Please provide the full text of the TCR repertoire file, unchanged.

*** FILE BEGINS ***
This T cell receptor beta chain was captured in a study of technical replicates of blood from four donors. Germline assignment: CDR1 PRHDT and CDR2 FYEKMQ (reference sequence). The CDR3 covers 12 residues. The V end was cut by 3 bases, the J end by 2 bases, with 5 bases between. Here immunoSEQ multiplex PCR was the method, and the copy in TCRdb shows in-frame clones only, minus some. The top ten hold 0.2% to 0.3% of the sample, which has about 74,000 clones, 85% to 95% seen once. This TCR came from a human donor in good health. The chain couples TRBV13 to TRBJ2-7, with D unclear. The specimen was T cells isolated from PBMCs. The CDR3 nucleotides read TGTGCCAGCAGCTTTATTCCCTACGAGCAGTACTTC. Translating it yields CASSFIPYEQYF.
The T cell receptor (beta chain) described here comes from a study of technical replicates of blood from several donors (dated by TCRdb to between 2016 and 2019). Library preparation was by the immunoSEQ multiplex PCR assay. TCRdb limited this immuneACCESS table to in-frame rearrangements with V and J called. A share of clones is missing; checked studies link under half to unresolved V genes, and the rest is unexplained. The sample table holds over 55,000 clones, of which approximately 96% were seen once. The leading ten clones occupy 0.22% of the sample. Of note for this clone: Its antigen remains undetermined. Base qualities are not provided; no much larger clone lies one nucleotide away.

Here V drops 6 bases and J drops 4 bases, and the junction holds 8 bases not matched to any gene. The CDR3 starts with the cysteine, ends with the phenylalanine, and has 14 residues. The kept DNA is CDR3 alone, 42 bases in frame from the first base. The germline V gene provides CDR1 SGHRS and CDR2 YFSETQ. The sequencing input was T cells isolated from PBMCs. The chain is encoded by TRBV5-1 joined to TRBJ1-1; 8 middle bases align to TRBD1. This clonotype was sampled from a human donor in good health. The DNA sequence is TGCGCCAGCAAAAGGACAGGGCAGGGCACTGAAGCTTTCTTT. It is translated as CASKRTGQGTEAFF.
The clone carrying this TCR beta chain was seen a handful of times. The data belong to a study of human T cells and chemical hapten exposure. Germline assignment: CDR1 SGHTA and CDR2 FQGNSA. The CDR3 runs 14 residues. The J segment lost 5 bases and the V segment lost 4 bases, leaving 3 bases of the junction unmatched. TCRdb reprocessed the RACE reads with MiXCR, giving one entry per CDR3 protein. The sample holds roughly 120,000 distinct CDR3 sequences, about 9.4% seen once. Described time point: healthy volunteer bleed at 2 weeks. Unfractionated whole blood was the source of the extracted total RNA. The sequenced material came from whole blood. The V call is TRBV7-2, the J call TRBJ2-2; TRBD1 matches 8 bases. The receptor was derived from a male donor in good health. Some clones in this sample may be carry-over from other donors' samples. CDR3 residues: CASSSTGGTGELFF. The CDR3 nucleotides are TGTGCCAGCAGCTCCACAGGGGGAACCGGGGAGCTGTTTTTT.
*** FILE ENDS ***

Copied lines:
This T cell receptor beta chain was captured in a study of technical replicates of blood from four donors. Germline assignment: CDR1 PRHDT and CDR2 FYEKMQ (reference sequence). The CDR3 covers 12 residues. The V end was cut by 3 bases, the J end by 2 bases, with 5 bases between. Here immunoSEQ multiplex PCR was the method, and the copy in TCRdb shows in-frame clones only, minus some. The top ten hold 0.2% to 0.3% of the sample, which has about 74,000 clones, 85% to 95% seen once. This TCR came from a human donor in good health. The chain couples TRBV13 to TRBJ2-7, with D unclear. The specimen was T cells isolated from PBMCs. The CDR3 nucleotides read TGTGCCAGCAGCTTTATTCCCTACGAGCAGTACTTC. Translating it yields CASSFIPYEQYF.
The T cell receptor (beta chain) described here comes from a study of technical replicates of blood from several donors (dated by TCRdb to between 2016 and 2019). Library preparation was by the immunoSEQ multiplex PCR assay. TCRdb limited this immuneACCESS table to in-frame rearrangements with V and J called. A share of clones is missing; checked studies link under half to unresolved V genes, and the rest is unexplained. The sample table holds over 55,000 clones, of which approximately 96% were seen once. The leading ten clones occupy 0.22% of the sample. Of note for this clone: Its antigen remains undetermined. Base qualities are not provided; no much larger clone lies one nucleotide away.

Here V drops 6 bases and J drops 4 bases, and the junction holds 8 bases not matched to any gene. The CDR3 starts with the cysteine, ends with the phenylalanine, and has 14 residues. The kept DNA is CDR3 alone, 42 bases in frame from the first base. The germline V gene provides CDR1 SGHRS and CDR2 YFSETQ. The sequencing input was T cells isolated from PBMCs. The chain is encoded by TRBV5-1 joined to TRBJ1-1; 8 middle bases align to TRBD1. This clonotype was sampled from a human donor in good health. The DNA sequence is TGCGCCAGCAAAAGGACAGGGCAGGGCACTGAAGCTTTCTTT. It is translated as CASKRTGQGTEAFF.
The clone carrying this TCR beta chain was seen a handful of times. The data belong to a study of human T cells and chemical hapten exposure. Germline assignment: CDR1 SGHTA and CDR2 FQGNSA. The CDR3 runs 14 residues. The J segment lost 5 bases and the V segment lost 4 bases, leaving 3 bases of the junction unmatched. TCRdb reprocessed the RACE reads with MiXCR, giving one entry per CDR3 protein. The sample holds roughly 120,000 distinct CDR3 sequences, about 9.4% seen once. Described time point: healthy volunteer bleed at 2 weeks. Unfractionated whole blood was the source of the extracted total RNA. The sequenced material came from whole blood. The V call is TRBV7-2, the J call TRBJ2-2; TRBD1 matches 8 bases. The receptor was derived from a male donor in good health. Some clones in this sample may be carry-over from other donors' samples. CDR3 residues: CASSSTGGTGELFF. The CDR3 nucleotides are TGTGCCAGCAGCTCCACAGGGGGAACCGGGGAGCTGTTTTTT.